Research Question:
What is the situation of iodine deficiency disorder (IDD) and salt consumption in Jammu region?
The prevalence of IDD has decreased markedly as a result of medical as well as socio-economic factors.
To assess the magnitude of IDD in Jammu region and also assess the salt consumption patterns in the region.
Cross-sectional study.
Primary schools in both urban and rural areas.
Study Tools:
Clinical examination of study population for goiter, laboratory assessment of casual urine sample for urinary iodine estimation of I2 content of salt samples collected from sub-samples of study population.
School children in the age group of 6-12 years were selected for study using WHO 30-cluster methodology, urine samples were collected from 15% of selected children and salt samples from 5% of sub-sample.
Ethical Concern:
No ethical issues were involved.
An overall goiter prevalence of 11.98% was observed in the region. Females had a prevalence of 16.1% and males 10.1%. The median urinary iodine excretion in the region was 96.5 μg/l (range: 29.0-190.0 μg/l). Forty-nine percent of subjects had biochemical iodine deficiency with 6.7% having moderate and 42.53% mild iodine deficiency. In Jammu region, 74.47% of households consume powdered salt with 98.17% powdered salt samples having an I2 content of greater than 15 ppm.
Iodine deficiency remains a public health problem in the region, though the region seems to be in a state of nutritional transition from iodine deficiency to iodine sufficiency.
PMCID: PMC2782220  PMID: 19966989
Crystalline salt; excretion; goiter; powdered salt; prevalence; urinary iodine
16.  New Zealand Views on Goitre 
Simple goitre is highly prevalent in New Zealand, and there is considerable incidence of toxic goitre. The ætiology of simple goitre seems fairly well established, and an attempt is being made to apply the data from simple goitre to the problems of toxic goitre.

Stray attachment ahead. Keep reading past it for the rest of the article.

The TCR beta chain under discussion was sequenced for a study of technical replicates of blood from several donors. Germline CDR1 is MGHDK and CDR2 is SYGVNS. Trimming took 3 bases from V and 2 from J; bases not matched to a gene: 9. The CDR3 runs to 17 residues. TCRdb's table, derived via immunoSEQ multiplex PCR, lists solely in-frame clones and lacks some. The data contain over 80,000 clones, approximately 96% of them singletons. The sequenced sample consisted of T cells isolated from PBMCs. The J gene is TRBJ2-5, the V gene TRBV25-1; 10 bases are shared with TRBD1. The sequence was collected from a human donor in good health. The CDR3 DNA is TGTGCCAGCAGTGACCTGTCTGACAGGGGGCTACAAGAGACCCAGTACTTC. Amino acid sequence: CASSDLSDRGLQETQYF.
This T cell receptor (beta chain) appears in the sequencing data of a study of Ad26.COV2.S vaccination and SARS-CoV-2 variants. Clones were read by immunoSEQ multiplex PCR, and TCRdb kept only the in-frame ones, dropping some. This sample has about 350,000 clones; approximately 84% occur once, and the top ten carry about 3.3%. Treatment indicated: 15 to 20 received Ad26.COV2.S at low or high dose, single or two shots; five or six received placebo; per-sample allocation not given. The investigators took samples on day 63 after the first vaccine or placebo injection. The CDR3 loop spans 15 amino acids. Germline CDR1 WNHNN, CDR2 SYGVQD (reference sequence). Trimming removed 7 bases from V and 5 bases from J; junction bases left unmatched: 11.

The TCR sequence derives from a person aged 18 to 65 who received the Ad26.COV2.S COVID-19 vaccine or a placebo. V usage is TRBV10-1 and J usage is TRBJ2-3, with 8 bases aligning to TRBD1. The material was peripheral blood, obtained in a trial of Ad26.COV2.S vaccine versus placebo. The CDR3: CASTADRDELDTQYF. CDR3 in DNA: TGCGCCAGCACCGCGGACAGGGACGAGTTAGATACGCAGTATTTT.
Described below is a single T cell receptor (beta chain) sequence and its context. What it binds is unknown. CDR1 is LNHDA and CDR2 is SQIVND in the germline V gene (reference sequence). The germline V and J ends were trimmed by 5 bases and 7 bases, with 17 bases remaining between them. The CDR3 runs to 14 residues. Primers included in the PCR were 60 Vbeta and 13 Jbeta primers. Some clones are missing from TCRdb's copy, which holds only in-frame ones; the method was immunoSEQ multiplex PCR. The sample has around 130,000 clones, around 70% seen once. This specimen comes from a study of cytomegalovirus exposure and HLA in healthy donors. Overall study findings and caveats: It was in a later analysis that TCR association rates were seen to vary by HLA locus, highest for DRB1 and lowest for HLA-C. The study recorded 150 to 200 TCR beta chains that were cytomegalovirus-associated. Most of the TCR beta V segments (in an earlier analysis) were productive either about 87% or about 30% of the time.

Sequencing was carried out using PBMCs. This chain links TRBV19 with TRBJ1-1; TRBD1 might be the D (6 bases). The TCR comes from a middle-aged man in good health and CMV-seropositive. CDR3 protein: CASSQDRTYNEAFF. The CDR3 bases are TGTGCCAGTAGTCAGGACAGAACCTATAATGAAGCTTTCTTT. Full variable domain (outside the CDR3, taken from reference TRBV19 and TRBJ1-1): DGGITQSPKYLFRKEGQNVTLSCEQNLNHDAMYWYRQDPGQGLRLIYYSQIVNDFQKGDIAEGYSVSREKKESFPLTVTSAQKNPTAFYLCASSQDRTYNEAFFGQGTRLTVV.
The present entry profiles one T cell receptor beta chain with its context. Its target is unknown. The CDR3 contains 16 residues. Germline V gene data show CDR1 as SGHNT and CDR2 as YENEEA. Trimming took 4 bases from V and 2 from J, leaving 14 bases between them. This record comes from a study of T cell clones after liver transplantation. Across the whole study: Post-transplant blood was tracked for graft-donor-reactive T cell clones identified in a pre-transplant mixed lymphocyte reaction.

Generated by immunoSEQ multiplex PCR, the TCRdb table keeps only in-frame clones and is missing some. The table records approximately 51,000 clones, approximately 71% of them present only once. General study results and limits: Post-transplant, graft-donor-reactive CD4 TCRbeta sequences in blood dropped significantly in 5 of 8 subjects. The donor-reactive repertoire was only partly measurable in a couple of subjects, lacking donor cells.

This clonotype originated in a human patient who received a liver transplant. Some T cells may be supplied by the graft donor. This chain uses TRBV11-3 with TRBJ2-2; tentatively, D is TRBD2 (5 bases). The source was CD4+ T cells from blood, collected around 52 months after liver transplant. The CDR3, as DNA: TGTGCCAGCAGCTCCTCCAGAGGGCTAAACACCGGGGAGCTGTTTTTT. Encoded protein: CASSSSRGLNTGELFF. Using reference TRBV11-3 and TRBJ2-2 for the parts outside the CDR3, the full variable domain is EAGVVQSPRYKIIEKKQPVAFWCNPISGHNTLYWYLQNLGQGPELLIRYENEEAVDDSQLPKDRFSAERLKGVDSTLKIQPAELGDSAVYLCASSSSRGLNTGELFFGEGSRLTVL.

Endemic goitre is of great antiquity among the Maoris, and has been described among Europeans for about fifty years. It occurs in both men and animals. At five years its incidence is similar in boys and girls, later it decreases in boys but increases greatly in girls. It is often hereditary, and many children are born goitrous. In children it is generally small, but may enlarge and cause pressure, myxœdema and toxicity. Its incidence varies greatly in different districts.
The only cause found consistent with this variation in distribution is lack of iodine in the soil. An inverse ratio has been demonstrated between the iodine content of the soil and the incidence of goitre in school children in thirty-three districts. The iodine content of the soil is reflected in the food raised upon it.
The daily iodine intake was estimated at 35 microgrammes in a non-goitrous, and at 20 microgrammes in a goitrous district.
The amount of iodine involved is infinitesimal, and its intake can be ensured by the use of salt for ordinary consumption, which contains four parts per million of potassium iodide.
Toxic goitre is also frequent: in this connexion, the influence of iodine on the thyroid has been investigated. If starved of iodine the thyroid adapts itself either by increasing its colloid or by a diffuse hyperplasia, both may occur in different parts of the same gland. Simple goitre is the response of the healthy thyroid to iodine deficiency, the responding areas may be diffuse or adenomatous, and degenerations may occur. Such goitres may be treated with iodine, in children re-adjustment to the increased intake is readily made, but in adults long accustomed to a low intake, excess often causes too great hormone production, with toxic symptoms, hence the minimal dose alone is permissible in iodized salt.
Goitre stored with iodine at low pressures may become toxic under stress, and this may be precipitated by iodine. The prevalence of toxic goitre may be partly due to the prescription of iodides in therapeutic doses for common ailments.